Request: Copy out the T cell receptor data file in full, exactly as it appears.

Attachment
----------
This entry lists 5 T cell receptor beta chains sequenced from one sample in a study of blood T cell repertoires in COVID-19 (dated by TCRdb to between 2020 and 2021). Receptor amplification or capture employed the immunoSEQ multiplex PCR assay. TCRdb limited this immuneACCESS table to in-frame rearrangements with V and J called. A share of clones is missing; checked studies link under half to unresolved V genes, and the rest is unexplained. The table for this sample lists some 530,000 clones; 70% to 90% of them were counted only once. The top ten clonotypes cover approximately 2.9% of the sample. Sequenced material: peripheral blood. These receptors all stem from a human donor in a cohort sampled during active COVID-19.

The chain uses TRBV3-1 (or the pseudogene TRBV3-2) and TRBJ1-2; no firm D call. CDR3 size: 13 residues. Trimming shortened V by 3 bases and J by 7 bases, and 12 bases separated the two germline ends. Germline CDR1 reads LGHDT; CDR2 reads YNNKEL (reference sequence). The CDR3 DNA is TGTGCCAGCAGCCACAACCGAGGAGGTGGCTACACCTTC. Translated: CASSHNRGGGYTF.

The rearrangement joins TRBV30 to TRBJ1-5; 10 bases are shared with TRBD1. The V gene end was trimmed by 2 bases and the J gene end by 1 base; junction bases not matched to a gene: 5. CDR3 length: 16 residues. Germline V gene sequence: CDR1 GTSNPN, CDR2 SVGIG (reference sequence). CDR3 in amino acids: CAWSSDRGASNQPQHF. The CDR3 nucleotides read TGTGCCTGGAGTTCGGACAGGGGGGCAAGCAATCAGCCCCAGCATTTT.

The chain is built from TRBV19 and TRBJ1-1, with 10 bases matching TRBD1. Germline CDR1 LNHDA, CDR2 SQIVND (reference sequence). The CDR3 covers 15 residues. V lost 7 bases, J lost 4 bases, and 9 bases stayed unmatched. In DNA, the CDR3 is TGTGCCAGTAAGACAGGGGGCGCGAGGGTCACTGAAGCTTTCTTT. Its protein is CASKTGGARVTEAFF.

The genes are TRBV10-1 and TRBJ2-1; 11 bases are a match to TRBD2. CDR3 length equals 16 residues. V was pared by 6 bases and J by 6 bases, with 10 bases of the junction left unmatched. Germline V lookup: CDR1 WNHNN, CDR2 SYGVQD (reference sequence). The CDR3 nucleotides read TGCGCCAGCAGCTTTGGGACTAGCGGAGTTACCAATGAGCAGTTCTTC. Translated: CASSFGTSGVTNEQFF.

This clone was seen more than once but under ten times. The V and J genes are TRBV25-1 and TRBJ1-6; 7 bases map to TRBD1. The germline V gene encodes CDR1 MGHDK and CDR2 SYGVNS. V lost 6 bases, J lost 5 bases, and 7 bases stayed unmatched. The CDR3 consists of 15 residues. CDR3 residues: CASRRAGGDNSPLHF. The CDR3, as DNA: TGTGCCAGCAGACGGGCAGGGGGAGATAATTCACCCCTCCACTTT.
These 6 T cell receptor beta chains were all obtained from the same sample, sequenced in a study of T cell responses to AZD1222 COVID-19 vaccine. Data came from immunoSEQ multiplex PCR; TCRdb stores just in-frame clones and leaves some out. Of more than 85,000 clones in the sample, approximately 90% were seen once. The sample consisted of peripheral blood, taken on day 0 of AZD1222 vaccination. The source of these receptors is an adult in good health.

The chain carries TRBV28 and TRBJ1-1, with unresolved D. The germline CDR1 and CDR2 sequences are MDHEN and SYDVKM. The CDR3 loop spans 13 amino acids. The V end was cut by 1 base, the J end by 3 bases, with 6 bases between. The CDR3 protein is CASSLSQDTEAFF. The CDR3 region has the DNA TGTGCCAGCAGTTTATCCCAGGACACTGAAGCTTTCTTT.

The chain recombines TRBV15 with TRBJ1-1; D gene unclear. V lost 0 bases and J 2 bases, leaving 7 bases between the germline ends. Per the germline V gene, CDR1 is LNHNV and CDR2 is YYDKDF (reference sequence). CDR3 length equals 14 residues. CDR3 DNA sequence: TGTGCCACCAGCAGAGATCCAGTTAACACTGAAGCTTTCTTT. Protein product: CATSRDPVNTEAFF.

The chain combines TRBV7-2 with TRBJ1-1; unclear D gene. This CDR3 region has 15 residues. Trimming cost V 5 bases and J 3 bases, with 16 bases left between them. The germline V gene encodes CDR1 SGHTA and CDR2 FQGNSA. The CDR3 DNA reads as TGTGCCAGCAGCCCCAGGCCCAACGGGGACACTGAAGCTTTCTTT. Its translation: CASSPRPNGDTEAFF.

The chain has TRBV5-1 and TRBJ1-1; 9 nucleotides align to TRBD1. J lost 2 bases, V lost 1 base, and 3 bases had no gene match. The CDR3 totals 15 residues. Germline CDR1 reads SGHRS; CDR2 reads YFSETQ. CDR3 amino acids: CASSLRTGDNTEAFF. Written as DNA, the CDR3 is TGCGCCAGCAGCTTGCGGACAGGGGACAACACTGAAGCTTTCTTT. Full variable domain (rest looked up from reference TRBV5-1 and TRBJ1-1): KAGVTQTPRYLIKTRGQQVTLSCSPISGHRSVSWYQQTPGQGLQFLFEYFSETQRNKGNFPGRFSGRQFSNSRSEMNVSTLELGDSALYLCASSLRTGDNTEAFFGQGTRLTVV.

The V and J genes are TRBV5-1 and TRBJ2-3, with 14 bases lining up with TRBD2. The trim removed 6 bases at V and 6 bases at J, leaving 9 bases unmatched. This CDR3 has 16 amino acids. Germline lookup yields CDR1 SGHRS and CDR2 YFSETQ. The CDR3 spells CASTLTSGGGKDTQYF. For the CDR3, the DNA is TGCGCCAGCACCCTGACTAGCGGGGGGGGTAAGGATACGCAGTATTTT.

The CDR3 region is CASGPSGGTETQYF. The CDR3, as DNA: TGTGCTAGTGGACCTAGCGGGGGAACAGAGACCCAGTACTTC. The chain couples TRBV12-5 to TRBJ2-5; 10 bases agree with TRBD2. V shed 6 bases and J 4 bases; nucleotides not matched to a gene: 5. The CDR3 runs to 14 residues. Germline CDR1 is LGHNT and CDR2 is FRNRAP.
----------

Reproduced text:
This entry lists 5 T cell receptor beta chains sequenced from one sample in a study of blood T cell repertoires in COVID-19 (dated by TCRdb to between 2020 and 2021). Receptor amplification or capture employed the immunoSEQ multiplex PCR assay. TCRdb limited this immuneACCESS table to in-frame rearrangements with V and J called. A share of clones is missing; checked studies link under half to unresolved V genes, and the rest is unexplained. The table for this sample lists some 530,000 clones; 70% to 90% of them were counted only once. The top ten clonotypes cover approximately 2.9% of the sample. Sequenced material: peripheral blood. These receptors all stem from a human donor in a cohort sampled during active COVID-19.

The chain uses TRBV3-1 (or the pseudogene TRBV3-2) and TRBJ1-2; no firm D call. CDR3 size: 13 residues. Trimming shortened V by 3 bases and J by 7 bases, and 12 bases separated the two germline ends. Germline CDR1 reads LGHDT; CDR2 reads YNNKEL (reference sequence). The CDR3 DNA is TGTGCCAGCAGCCACAACCGAGGAGGTGGCTACACCTTC. Translated: CASSHNRGGGYTF.

The rearrangement joins TRBV30 to TRBJ1-5; 10 bases are shared with TRBD1. The V gene end was trimmed by 2 bases and the J gene end by 1 base; junction bases not matched to a gene: 5. CDR3 length: 16 residues. Germline V gene sequence: CDR1 GTSNPN, CDR2 SVGIG (reference sequence). CDR3 in amino acids: CAWSSDRGASNQPQHF. The CDR3 nucleotides read TGTGCCTGGAGTTCGGACAGGGGGGCAAGCAATCAGCCCCAGCATTTT.

The chain is built from TRBV19 and TRBJ1-1, with 10 bases matching TRBD1. Germline CDR1 LNHDA, CDR2 SQIVND (reference sequence). The CDR3 covers 15 residues. V lost 7 bases, J lost 4 bases, and 9 bases stayed unmatched. In DNA, the CDR3 is TGTGCCAGTAAGACAGGGGGCGCGAGGGTCACTGAAGCTTTCTTT. Its protein is CASKTGGARVTEAFF.

The genes are TRBV10-1 and TRBJ2-1; 11 bases are a match to TRBD2. CDR3 length equals 16 residues. V was pared by 6 bases and J by 6 bases, with 10 bases of the junction left unmatched. Germline V lookup: CDR1 WNHNN, CDR2 SYGVQD (reference sequence). The CDR3 nucleotides read TGCGCCAGCAGCTTTGGGACTAGCGGAGTTACCAATGAGCAGTTCTTC. Translated: CASSFGTSGVTNEQFF.

This clone was seen more than once but under ten times. The V and J genes are TRBV25-1 and TRBJ1-6; 7 bases map to TRBD1. The germline V gene encodes CDR1 MGHDK and CDR2 SYGVNS. V lost 6 bases, J lost 5 bases, and 7 bases stayed unmatched. The CDR3 consists of 15 residues. CDR3 residues: CASRRAGGDNSPLHF. The CDR3, as DNA: TGTGCCAGCAGACGGGCAGGGGGAGATAATTCACCCCTCCACTTT.
These 6 T cell receptor beta chains were all obtained from the same sample, sequenced in a study of T cell responses to AZD1222 COVID-19 vaccine. Data came from immunoSEQ multiplex PCR; TCRdb stores just in-frame clones and leaves some out. Of more than 85,000 clones in the sample, approximately 90% were seen once. The sample consisted of peripheral blood, taken on day 0 of AZD1222 vaccination. The source of these receptors is an adult in good health.

The chain carries TRBV28 and TRBJ1-1, with unresolved D. The germline CDR1 and CDR2 sequences are MDHEN and SYDVKM. The CDR3 loop spans 13 amino acids. The V end was cut by 1 base, the J end by 3 bases, with 6 bases between. The CDR3 protein is CASSLSQDTEAFF. The CDR3 region has the DNA TGTGCCAGCAGTTTATCCCAGGACACTGAAGCTTTCTTT.

The chain recombines TRBV15 with TRBJ1-1; D gene unclear. V lost 0 bases and J 2 bases, leaving 7 bases between the germline ends. Per the germline V gene, CDR1 is LNHNV and CDR2 is YYDKDF (reference sequence). CDR3 length equals 14 residues. CDR3 DNA sequence: TGTGCCACCAGCAGAGATCCAGTTAACACTGAAGCTTTCTTT. Protein product: CATSRDPVNTEAFF.

The chain combines TRBV7-2 with TRBJ1-1; unclear D gene. This CDR3 region has 15 residues. Trimming cost V 5 bases and J 3 bases, with 16 bases left between them. The germline V gene encodes CDR1 SGHTA and CDR2 FQGNSA. The CDR3 DNA reads as TGTGCCAGCAGCCCCAGGCCCAACGGGGACACTGAAGCTTTCTTT. Its translation: CASSPRPNGDTEAFF.

The chain has TRBV5-1 and TRBJ1-1; 9 nucleotides align to TRBD1. J lost 2 bases, V lost 1 base, and 3 bases had no gene match. The CDR3 totals 15 residues. Germline CDR1 reads SGHRS; CDR2 reads YFSETQ. CDR3 amino acids: CASSLRTGDNTEAFF. Written as DNA, the CDR3 is TGCGCCAGCAGCTTGCGGACAGGGGACAACACTGAAGCTTTCTTT. Full variable domain (rest looked up from reference TRBV5-1 and TRBJ1-1): KAGVTQTPRYLIKTRGQQVTLSCSPISGHRSVSWYQQTPGQGLQFLFEYFSETQRNKGNFPGRFSGRQFSNSRSEMNVSTLELGDSALYLCASSLRTGDNTEAFFGQGTRLTVV.

The V and J genes are TRBV5-1 and TRBJ2-3, with 14 bases lining up with TRBD2. The trim removed 6 bases at V and 6 bases at J, leaving 9 bases unmatched. This CDR3 has 16 amino acids. Germline lookup yields CDR1 SGHRS and CDR2 YFSETQ. The CDR3 spells CASTLTSGGGKDTQYF. For the CDR3, the DNA is TGCGCCAGCACCCTGACTAGCGGGGGGGGTAAGGATACGCAGTATTTT.

The CDR3 region is CASGPSGGTETQYF. The CDR3, as DNA: TGTGCTAGTGGACCTAGCGGGGGAACAGAGACCCAGTACTTC. The chain couples TRBV12-5 to TRBJ2-5; 10 bases agree with TRBD2. V shed 6 bases and J 4 bases; nucleotides not matched to a gene: 5. The CDR3 runs to 14 residues. Germline CDR1 is LGHNT and CDR2 is FRNRAP.